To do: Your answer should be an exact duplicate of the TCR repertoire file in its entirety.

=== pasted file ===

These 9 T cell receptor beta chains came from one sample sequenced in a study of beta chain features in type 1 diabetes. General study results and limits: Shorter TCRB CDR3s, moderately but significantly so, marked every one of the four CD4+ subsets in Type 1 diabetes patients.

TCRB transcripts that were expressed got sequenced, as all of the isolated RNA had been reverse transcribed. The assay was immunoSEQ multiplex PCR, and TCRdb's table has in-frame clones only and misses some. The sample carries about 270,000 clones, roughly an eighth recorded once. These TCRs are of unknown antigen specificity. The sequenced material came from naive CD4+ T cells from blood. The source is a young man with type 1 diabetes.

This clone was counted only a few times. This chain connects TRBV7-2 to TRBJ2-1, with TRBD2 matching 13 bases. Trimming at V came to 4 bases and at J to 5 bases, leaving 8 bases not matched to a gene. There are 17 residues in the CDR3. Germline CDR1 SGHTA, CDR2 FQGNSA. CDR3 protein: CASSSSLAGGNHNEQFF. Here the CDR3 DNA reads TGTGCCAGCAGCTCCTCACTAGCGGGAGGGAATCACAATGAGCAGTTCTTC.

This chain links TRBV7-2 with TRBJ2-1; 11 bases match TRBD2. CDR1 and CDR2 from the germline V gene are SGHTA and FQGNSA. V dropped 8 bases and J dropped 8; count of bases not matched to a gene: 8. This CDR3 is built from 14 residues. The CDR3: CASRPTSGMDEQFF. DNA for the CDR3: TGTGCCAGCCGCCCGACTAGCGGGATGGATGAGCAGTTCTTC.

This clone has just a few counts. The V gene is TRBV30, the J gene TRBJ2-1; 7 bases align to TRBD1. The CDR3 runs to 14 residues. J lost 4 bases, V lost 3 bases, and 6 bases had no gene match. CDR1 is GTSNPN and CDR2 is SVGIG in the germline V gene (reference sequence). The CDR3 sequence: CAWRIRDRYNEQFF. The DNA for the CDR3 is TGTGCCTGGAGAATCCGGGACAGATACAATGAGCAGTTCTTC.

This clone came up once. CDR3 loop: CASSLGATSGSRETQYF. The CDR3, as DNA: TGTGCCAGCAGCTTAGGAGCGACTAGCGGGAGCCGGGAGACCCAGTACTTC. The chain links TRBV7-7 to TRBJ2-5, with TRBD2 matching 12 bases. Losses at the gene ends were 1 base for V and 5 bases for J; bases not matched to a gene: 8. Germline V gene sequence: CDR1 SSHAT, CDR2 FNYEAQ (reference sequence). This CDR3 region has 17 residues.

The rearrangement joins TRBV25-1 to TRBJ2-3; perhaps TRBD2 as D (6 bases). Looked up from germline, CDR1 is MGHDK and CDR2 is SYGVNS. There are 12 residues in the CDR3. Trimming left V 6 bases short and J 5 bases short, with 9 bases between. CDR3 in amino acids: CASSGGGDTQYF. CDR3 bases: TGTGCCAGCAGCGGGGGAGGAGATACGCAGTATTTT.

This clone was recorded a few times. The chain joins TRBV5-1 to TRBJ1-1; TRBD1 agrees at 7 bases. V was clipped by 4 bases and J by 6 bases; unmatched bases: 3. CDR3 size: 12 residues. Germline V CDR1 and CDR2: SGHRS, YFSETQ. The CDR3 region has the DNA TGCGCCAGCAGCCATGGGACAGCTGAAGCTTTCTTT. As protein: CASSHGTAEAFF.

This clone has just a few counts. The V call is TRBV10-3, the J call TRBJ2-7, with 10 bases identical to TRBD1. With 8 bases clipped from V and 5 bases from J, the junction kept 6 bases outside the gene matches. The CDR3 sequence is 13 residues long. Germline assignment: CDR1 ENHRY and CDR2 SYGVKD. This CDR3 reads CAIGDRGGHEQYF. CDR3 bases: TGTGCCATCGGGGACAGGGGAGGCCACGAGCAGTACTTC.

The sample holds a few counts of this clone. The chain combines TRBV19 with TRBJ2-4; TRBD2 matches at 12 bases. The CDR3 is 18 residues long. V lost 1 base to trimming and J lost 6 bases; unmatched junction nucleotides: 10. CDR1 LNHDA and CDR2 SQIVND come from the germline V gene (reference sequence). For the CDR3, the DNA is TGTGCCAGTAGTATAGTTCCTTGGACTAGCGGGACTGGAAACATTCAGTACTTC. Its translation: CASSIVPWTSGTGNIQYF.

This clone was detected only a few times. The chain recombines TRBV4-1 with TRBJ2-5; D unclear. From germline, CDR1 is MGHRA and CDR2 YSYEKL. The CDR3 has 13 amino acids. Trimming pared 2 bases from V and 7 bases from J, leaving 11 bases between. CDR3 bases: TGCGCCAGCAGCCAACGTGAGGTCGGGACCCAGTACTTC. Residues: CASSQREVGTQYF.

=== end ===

These 9 T cell receptor beta chains came from one sample sequenced in a study of beta chain features in type 1 diabetes. General study results and limits: Shorter TCRB CDR3s, moderately but significantly so, marked every one of the four CD4+ subsets in Type 1 diabetes patients.

TCRB transcripts that were expressed got sequenced, as all of the isolated RNA had been reverse transcribed. The assay was immunoSEQ multiplex PCR, and TCRdb's table has in-frame clones only and misses some. The sample carries about 270,000 clones, roughly an eighth recorded once. These TCRs are of unknown antigen specificity. The sequenced material came from naive CD4+ T cells from blood. The source is a young man with type 1 diabetes.

This clone was counted only a few times. This chain connects TRBV7-2 to TRBJ2-1, with TRBD2 matching 13 bases. Trimming at V came to 4 bases and at J to 5 bases, leaving 8 bases not matched to a gene. There are 17 residues in the CDR3. Germline CDR1 SGHTA, CDR2 FQGNSA. CDR3 protein: CASSSSLAGGNHNEQFF. Here the CDR3 DNA reads TGTGCCAGCAGCTCCTCACTAGCGGGAGGGAATCACAATGAGCAGTTCTTC.

This chain links TRBV7-2 with TRBJ2-1; 11 bases match TRBD2. CDR1 and CDR2 from the germline V gene are SGHTA and FQGNSA. V dropped 8 bases and J dropped 8; count of bases not matched to a gene: 8. This CDR3 is built from 14 residues. The CDR3: CASRPTSGMDEQFF. DNA for the CDR3: TGTGCCAGCCGCCCGACTAGCGGGATGGATGAGCAGTTCTTC.

This clone has just a few counts. The V gene is TRBV30, the J gene TRBJ2-1; 7 bases align to TRBD1. The CDR3 runs to 14 residues. J lost 4 bases, V lost 3 bases, and 6 bases had no gene match. CDR1 is GTSNPN and CDR2 is SVGIG in the germline V gene (reference sequence). The CDR3 sequence: CAWRIRDRYNEQFF. The DNA for the CDR3 is TGTGCCTGGAGAATCCGGGACAGATACAATGAGCAGTTCTTC.

This clone came up once. CDR3 loop: CASSLGATSGSRETQYF. The CDR3, as DNA: TGTGCCAGCAGCTTAGGAGCGACTAGCGGGAGCCGGGAGACCCAGTACTTC. The chain links TRBV7-7 to TRBJ2-5, with TRBD2 matching 12 bases. Losses at the gene ends were 1 base for V and 5 bases for J; bases not matched to a gene: 8. Germline V gene sequence: CDR1 SSHAT, CDR2 FNYEAQ (reference sequence). This CDR3 region has 17 residues.

The rearrangement joins TRBV25-1 to TRBJ2-3; perhaps TRBD2 as D (6 bases). Looked up from germline, CDR1 is MGHDK and CDR2 is SYGVNS. There are 12 residues in the CDR3. Trimming left V 6 bases short and J 5 bases short, with 9 bases between. CDR3 in amino acids: CASSGGGDTQYF. CDR3 bases: TGTGCCAGCAGCGGGGGAGGAGATACGCAGTATTTT.

This clone was recorded a few times. The chain joins TRBV5-1 to TRBJ1-1; TRBD1 agrees at 7 bases. V was clipped by 4 bases and J by 6 bases; unmatched bases: 3. CDR3 size: 12 residues. Germline V CDR1 and CDR2: SGHRS, YFSETQ. The CDR3 region has the DNA TGCGCCAGCAGCCATGGGACAGCTGAAGCTTTCTTT. As protein: CASSHGTAEAFF.

This clone has just a few counts. The V call is TRBV10-3, the J call TRBJ2-7, with 10 bases identical to TRBD1. With 8 bases clipped from V and 5 bases from J, the junction kept 6 bases outside the gene matches. The CDR3 sequence is 13 residues long. Germline assignment: CDR1 ENHRY and CDR2 SYGVKD. This CDR3 reads CAIGDRGGHEQYF. CDR3 bases: TGTGCCATCGGGGACAGGGGAGGCCACGAGCAGTACTTC.

The sample holds a few counts of this clone. The chain combines TRBV19 with TRBJ2-4; TRBD2 matches at 12 bases. The CDR3 is 18 residues long. V lost 1 base to trimming and J lost 6 bases; unmatched junction nucleotides: 10. CDR1 LNHDA and CDR2 SQIVND come from the germline V gene (reference sequence). For the CDR3, the DNA is TGTGCCAGTAGTATAGTTCCTTGGACTAGCGGGACTGGAAACATTCAGTACTTC. Its translation: CASSIVPWTSGTGNIQYF.

This clone was detected only a few times. The chain recombines TRBV4-1 with TRBJ2-5; D unclear. From germline, CDR1 is MGHRA and CDR2 YSYEKL. The CDR3 has 13 amino acids. Trimming pared 2 bases from V and 7 bases from J, leaving 11 bases between. CDR3 bases: TGCGCCAGCAGCCAACGTGAGGTCGGGACCCAGTACTTC. Residues: CASSQREVGTQYF.